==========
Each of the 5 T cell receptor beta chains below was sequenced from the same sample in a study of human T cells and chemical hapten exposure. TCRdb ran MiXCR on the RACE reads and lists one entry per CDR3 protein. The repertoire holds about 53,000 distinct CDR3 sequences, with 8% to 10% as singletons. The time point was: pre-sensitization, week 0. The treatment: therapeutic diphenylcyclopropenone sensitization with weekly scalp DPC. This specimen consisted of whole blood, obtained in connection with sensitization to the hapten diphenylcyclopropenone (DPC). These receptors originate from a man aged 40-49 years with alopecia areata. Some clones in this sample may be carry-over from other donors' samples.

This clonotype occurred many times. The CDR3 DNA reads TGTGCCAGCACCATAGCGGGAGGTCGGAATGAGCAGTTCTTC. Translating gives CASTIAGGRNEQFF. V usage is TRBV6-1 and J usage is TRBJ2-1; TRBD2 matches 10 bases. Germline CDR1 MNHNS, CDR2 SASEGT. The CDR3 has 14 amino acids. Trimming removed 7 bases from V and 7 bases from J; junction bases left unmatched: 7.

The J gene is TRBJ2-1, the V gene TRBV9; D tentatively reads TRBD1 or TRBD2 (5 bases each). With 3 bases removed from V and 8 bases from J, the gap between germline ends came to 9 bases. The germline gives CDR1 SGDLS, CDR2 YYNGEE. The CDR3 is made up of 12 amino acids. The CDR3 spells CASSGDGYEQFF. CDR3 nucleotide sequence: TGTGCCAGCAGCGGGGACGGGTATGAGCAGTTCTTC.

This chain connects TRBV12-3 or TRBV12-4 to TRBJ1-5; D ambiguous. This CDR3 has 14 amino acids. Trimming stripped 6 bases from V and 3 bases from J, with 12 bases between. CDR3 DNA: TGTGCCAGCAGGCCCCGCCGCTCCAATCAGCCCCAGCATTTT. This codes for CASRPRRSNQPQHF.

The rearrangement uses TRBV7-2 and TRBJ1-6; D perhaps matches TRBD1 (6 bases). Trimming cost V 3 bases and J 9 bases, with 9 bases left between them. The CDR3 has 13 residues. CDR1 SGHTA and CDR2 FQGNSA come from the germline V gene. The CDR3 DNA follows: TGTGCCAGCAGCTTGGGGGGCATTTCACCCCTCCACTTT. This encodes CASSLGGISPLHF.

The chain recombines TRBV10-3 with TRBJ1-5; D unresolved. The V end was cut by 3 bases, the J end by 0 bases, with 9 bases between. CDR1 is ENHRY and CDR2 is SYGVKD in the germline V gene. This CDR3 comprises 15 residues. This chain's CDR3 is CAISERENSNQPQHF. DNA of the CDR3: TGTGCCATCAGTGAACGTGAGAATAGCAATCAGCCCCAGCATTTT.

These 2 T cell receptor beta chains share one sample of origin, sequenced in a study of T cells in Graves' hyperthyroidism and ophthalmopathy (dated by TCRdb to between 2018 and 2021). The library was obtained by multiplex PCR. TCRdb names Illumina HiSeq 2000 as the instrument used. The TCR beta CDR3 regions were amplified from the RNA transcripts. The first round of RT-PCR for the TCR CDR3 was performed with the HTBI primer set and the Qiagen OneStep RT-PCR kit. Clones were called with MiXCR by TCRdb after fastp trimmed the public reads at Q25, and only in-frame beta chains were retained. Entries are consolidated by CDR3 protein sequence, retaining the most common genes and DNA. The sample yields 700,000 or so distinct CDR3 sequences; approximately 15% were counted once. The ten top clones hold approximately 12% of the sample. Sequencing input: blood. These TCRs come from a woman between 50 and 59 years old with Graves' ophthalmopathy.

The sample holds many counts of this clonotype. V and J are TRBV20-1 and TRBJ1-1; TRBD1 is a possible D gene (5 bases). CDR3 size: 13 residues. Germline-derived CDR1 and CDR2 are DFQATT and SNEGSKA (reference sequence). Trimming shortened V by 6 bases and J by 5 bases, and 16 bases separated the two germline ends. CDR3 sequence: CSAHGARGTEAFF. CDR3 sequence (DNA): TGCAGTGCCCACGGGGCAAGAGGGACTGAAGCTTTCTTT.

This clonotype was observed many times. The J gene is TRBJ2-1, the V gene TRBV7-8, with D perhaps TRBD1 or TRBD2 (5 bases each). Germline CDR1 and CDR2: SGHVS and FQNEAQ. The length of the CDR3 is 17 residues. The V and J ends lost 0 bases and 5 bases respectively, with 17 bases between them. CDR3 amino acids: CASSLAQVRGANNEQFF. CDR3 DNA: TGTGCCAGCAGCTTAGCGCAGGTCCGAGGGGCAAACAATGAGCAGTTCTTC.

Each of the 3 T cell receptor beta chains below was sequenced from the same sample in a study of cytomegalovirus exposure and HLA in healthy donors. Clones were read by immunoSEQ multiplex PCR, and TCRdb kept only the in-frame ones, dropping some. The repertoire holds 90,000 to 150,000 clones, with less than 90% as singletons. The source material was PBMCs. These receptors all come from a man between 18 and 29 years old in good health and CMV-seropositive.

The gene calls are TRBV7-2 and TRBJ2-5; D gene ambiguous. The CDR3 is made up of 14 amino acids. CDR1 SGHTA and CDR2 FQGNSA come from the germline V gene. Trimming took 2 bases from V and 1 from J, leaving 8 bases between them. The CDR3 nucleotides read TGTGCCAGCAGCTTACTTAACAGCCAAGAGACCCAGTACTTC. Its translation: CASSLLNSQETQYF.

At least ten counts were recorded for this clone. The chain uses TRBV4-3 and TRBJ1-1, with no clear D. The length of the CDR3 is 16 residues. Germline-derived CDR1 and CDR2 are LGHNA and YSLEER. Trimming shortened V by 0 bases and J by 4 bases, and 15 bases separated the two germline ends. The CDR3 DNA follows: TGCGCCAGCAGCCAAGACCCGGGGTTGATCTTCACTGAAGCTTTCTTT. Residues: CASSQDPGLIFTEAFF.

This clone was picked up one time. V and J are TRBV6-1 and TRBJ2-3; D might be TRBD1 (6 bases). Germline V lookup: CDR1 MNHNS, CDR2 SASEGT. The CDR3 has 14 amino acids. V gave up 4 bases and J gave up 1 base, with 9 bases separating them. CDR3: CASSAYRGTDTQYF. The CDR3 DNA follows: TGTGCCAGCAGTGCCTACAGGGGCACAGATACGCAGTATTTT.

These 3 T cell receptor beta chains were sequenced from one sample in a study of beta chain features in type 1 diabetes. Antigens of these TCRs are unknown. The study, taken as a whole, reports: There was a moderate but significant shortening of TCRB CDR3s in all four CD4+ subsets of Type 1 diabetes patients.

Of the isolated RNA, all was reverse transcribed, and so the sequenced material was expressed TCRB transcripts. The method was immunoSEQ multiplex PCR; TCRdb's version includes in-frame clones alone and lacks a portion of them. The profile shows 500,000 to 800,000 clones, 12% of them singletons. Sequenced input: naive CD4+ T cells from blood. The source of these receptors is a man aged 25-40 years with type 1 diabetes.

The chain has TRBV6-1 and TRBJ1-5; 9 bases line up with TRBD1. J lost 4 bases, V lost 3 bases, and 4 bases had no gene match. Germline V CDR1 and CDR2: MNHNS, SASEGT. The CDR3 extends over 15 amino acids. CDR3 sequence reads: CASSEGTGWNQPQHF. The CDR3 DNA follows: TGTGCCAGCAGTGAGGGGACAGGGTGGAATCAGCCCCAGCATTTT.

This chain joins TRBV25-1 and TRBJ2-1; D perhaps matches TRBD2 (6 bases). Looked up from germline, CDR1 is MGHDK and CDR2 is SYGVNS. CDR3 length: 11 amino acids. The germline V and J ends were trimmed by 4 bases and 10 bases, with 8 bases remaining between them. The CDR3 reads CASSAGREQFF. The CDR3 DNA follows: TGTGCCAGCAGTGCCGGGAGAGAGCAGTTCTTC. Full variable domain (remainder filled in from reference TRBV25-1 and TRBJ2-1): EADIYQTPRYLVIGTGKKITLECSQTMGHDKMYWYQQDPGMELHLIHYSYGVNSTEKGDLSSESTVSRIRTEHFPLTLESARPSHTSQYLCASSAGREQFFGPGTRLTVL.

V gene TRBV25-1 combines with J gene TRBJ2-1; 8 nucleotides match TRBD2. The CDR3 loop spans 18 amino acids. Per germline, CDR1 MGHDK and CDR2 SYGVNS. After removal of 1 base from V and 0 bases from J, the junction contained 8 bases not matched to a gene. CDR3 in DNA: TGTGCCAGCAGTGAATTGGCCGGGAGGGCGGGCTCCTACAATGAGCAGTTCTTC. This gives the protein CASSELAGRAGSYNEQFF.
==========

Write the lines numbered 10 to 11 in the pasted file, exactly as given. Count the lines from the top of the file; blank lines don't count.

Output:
Each of the 3 T cell receptor beta chains below was sequenced from the same sample in a study of cytomegalovirus exposure and HLA in healthy donors. Clones were read by immunoSEQ multiplex PCR, and TCRdb kept only the in-frame ones, dropping some. The repertoire holds 90,000 to 150,000 clones, with less than 90% as singletons. The source material was PBMCs. These receptors all come from a man between 18 and 29 years old in good health and CMV-seropositive.

The gene calls are TRBV7-2 and TRBJ2-5; D gene ambiguous. The CDR3 is made up of 14 amino acids. CDR1 SGHTA and CDR2 FQGNSA come from the germline V gene. Trimming took 2 bases from V and 1 from J, leaving 8 bases between them. The CDR3 nucleotides read TGTGCCAGCAGCTTACTTAACAGCCAAGAGACCCAGTACTTC. Its translation: CASSLLNSQETQYF.